An orbital period of 0.94days for the hot-Jupiter planet WASP-18b

C. Hellier, D.~R. Anderson, A. Collier Cameron, M. Gillon, L. Hebb, P.~F.~L. Maxted, D. Queloz, B. Smalley, A.~H.~M.~J. Triaud, R.~G. West, D.~M. Wilson, S.~J. Bentley, B. Enoch, K. Horne, J. Irwin, T.~A. Lister, M. Mayor, N. Parley, F. Pepe, D.~L. PollaccoD. Segransan, S. Udry, P.~J. Wheatley

Research output: Contribution to journalArticlepeer-review

155 Citations (Scopus)


The `hot Jupiters' that abound in lists of known extrasolar planets are thought to have formed far from their host stars, but migrate inwards through interactions with the proto-planetary disk from which they were born, or by an alternative mechanism such as planet-planet scattering. The hot Jupiters closest to their parent stars, at orbital distances of only 0.02 astronomical units, have strong tidal interactions, and systems such as OGLE-TR-56 have been suggested as tests of tidal dissipation theory. Here we report the discovery of planet WASP-18b with an orbital period of 0.94days and a mass of ten Jupiter masses (10M$_Jup$), resulting in a tidal interaction an order of magnitude stronger than that of planet OGLE-TR-56b. Under the assumption that the tidal-dissipation parameter Q of the host star is of the order of 10$^6$, as measured for Solar System bodies and binary stars and as often applied to extrasolar planets, WASP-18b will be spiralling inwards on a timescale less than a thousandth that of the lifetime of its host star. Therefore either WASP-18 is in a rare, exceptionally short-lived state, or the tidal dissipation in this system (and possibly other hot-Jupiter systems) must be much weaker than in the Solar System.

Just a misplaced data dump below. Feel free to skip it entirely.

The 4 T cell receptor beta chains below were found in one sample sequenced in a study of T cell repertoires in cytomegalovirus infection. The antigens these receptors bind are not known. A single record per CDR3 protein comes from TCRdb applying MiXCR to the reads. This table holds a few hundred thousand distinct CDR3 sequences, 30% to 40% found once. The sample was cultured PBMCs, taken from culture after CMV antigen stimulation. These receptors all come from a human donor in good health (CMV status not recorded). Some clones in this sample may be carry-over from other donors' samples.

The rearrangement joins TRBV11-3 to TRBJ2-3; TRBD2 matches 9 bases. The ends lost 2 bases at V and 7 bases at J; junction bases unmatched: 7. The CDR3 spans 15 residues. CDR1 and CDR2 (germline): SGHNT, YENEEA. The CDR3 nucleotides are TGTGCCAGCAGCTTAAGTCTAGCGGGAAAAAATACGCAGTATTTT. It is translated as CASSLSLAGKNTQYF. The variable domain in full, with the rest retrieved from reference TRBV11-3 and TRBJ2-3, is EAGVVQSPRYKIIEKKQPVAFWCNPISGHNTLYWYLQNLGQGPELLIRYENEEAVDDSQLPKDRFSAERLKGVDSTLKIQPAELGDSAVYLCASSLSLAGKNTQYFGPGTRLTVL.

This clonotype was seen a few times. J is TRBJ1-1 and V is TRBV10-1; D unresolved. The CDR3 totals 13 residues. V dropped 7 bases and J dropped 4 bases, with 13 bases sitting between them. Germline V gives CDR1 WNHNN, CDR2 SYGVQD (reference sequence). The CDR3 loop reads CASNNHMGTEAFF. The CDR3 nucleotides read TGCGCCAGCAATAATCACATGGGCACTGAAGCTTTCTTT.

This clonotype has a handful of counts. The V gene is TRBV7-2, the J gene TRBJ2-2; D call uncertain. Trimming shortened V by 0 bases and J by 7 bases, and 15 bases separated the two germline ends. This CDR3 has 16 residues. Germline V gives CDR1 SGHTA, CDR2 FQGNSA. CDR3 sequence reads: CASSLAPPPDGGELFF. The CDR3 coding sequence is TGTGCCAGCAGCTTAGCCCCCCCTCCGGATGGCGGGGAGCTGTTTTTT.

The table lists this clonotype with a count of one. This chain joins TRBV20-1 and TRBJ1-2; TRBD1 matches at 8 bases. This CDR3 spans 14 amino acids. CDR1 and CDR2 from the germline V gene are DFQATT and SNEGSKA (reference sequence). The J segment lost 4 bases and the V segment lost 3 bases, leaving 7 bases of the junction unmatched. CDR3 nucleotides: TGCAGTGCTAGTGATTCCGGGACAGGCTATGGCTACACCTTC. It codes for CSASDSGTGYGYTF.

Original languageEnglish
Pages (from-to)1098-1100
Number of pages3
Publication statusPublished - 1 Aug 2009


Dive into the research topics of 'An orbital period of 0.94days for the hot-Jupiter planet WASP-18b'. Together they form a unique fingerprint.

Cite this